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May 29, 2014

Film review: Ida

With few words and sparse but beautiful imagery, Pawel Pawlikowski's Ida tells the tale of post-WWII Poland with sharp detail and emotional elegance.

  • Words: Farrin Foster

Taking as its starting point a tributary plot that mirrors Luis Bunuel’s Viridiana, Pawlikowski begins Ida in a convent where we follow Anna – an orphan just reaching adulthood who is on the brink of taking her vows.

Called away from the bleak and monotonous routine of daily life in the nunnery to speak with the Mother Superior, Anna is matter-of-factly reconciled with a number of harsh realities. She is told of the existence of one living relative, an aunt, who refused to take custody of Anna as a child despite several entreaties from the nuns. Those at the convent insist  Anna visit this final surviving family member before she commits herself to the church.

Reluctantly, Anna heads to the city where she finds her  hardened and hard-drinking Aunt Wanda who immediately reveals the falsehoods under which Anna has thus far been living. Anna, it becomes clear, was actually named Ida at birth and despite her current allegiance to Christianity, she is Jewish.

It is typical of the film’s style that these catastrophic pieces of information are delivered with realistic understatement. Stripped of the usual cinematic tricks such as an overblown soundtrack or fast-paced cinematography, the emotion of the moments echo clearly through the wonderfully restrained performances of the actors – Agata Trzebuchowska as Anna/Ida and Agata Kulesza as Wanda.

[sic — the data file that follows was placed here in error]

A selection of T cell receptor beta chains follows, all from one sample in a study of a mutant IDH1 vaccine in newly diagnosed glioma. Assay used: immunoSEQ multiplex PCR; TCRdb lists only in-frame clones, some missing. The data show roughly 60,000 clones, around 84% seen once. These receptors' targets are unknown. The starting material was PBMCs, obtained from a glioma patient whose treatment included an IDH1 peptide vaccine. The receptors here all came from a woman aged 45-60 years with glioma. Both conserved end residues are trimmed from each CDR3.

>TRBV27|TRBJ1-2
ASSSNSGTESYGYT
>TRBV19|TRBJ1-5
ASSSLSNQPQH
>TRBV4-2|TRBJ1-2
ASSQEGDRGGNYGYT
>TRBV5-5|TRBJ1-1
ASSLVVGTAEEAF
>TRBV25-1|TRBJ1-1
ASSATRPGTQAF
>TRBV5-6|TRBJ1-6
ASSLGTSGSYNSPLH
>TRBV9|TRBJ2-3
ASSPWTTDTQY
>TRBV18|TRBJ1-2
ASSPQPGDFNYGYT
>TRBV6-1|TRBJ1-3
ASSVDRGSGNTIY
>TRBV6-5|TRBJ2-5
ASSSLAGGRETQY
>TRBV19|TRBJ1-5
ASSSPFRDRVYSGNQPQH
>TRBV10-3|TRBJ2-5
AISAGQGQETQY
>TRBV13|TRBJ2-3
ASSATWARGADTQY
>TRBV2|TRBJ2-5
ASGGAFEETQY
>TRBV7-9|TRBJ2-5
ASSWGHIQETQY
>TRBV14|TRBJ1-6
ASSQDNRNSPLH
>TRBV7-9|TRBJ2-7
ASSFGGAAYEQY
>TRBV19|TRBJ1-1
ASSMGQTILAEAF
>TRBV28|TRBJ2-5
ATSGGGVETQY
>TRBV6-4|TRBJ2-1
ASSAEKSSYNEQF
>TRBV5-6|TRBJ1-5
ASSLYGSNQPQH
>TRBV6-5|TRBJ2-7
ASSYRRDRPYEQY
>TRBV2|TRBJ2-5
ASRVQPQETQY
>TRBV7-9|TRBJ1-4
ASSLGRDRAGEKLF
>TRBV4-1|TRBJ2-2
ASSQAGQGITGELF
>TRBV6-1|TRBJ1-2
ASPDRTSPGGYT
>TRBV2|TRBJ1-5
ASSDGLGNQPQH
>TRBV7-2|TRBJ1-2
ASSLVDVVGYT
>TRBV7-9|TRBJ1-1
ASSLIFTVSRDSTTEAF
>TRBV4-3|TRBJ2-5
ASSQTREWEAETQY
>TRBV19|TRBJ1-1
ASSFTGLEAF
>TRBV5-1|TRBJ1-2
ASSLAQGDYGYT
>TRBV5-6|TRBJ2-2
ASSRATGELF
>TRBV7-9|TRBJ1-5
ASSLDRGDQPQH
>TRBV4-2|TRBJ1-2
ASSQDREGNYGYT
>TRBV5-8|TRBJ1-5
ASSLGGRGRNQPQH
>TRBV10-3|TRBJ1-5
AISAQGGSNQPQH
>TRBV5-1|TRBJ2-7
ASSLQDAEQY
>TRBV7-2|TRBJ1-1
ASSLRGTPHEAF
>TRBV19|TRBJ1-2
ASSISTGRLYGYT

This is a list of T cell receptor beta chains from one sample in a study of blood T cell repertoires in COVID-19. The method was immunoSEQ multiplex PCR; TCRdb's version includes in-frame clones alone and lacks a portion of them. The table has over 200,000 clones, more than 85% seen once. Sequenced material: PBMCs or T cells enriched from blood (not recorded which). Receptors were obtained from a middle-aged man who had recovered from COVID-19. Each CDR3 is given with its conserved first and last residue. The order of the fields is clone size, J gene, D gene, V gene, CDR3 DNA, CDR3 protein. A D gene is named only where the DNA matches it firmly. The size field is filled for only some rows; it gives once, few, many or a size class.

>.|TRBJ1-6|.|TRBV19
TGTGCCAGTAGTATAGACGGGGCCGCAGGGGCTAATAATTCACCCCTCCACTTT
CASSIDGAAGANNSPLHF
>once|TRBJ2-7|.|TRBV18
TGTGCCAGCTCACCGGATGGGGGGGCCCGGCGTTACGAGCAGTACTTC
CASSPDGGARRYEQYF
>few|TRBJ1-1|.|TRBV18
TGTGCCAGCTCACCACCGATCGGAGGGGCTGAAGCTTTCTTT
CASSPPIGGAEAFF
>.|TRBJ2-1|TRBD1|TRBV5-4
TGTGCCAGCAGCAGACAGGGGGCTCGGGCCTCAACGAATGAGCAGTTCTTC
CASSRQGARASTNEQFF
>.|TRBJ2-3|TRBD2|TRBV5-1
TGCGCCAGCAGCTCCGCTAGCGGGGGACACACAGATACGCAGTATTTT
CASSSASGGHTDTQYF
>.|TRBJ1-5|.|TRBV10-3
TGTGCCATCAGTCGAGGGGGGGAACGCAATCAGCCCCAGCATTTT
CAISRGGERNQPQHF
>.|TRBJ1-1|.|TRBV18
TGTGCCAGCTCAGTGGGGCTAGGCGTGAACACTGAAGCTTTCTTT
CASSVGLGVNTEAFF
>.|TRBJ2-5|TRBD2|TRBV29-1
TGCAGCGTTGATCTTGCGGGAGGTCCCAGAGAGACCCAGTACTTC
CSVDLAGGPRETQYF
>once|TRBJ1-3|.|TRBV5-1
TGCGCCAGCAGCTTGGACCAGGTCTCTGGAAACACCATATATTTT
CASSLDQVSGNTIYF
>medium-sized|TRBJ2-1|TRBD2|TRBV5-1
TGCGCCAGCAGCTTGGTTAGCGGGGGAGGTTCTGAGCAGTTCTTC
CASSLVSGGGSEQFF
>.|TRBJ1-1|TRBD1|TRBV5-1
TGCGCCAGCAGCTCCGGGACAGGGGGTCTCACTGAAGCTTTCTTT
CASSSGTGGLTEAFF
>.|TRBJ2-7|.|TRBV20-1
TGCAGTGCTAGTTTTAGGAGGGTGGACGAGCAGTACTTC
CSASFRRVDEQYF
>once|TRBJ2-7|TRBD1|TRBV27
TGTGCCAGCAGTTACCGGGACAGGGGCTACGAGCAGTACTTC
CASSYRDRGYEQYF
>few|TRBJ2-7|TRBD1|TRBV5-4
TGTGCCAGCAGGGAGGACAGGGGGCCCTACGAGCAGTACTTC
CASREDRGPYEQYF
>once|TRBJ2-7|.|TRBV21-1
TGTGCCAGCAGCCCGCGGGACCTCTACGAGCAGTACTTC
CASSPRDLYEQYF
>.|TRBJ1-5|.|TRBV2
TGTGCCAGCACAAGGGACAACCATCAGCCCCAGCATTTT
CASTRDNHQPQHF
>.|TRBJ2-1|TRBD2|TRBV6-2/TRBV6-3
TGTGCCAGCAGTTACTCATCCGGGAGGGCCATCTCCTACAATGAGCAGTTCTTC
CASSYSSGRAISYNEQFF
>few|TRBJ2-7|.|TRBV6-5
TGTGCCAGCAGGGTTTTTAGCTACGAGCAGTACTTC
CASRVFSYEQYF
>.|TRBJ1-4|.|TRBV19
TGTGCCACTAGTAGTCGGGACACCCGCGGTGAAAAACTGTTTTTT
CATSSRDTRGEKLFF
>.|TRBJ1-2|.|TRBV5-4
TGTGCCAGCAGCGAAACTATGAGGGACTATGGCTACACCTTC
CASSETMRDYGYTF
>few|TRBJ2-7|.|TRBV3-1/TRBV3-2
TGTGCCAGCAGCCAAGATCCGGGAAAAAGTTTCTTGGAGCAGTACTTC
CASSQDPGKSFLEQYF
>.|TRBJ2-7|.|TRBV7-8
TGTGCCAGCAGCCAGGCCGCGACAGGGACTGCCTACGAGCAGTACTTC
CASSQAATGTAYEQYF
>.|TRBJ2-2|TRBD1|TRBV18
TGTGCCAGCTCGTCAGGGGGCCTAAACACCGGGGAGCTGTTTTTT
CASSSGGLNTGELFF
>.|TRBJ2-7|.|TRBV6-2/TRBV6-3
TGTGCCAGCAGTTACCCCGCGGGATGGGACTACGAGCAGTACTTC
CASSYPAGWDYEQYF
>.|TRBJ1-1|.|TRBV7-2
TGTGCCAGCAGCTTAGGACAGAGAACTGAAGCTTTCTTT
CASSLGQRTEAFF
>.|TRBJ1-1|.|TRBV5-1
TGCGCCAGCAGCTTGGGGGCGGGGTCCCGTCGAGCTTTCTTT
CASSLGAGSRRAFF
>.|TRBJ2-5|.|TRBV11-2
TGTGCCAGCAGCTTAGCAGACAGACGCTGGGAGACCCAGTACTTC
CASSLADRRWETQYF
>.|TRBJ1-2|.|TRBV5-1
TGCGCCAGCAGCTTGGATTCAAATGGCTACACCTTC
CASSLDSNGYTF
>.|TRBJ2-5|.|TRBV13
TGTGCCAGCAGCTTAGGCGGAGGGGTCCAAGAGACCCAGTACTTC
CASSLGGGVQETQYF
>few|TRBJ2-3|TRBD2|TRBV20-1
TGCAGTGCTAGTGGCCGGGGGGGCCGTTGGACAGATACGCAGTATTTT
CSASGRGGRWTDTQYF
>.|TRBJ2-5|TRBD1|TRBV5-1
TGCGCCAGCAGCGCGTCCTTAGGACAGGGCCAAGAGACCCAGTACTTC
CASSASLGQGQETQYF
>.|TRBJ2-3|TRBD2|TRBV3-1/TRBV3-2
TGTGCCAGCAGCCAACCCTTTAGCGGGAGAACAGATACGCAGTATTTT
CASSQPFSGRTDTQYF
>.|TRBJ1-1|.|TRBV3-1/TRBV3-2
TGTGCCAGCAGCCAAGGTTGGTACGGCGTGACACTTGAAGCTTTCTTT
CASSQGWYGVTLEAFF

The encounter with Anna forces Wanda to return to the truth of  her own choices during the Nazi occupation when the two embark on a road trip to find the graves of Anna’s parents and details of their deaths. Formerly high-up in the judiciary of the communist party, Wanda has seen and done things which have slowly broken her down. Travelling across the country and almost across time as they swing from the old world lifestyle of small villages to the up-and-coming trends of ’60s jazz music in more populated areas, both women transform.

Subtle, humourous and gentle – Ida is characterised by a confidence in sparse direction. The few words of dialogue echo around the largely empty frames, leaving ample room for audience members to bring their own intellect into the world of the film.

Ida opens in South Australia in limited release on May 29. 


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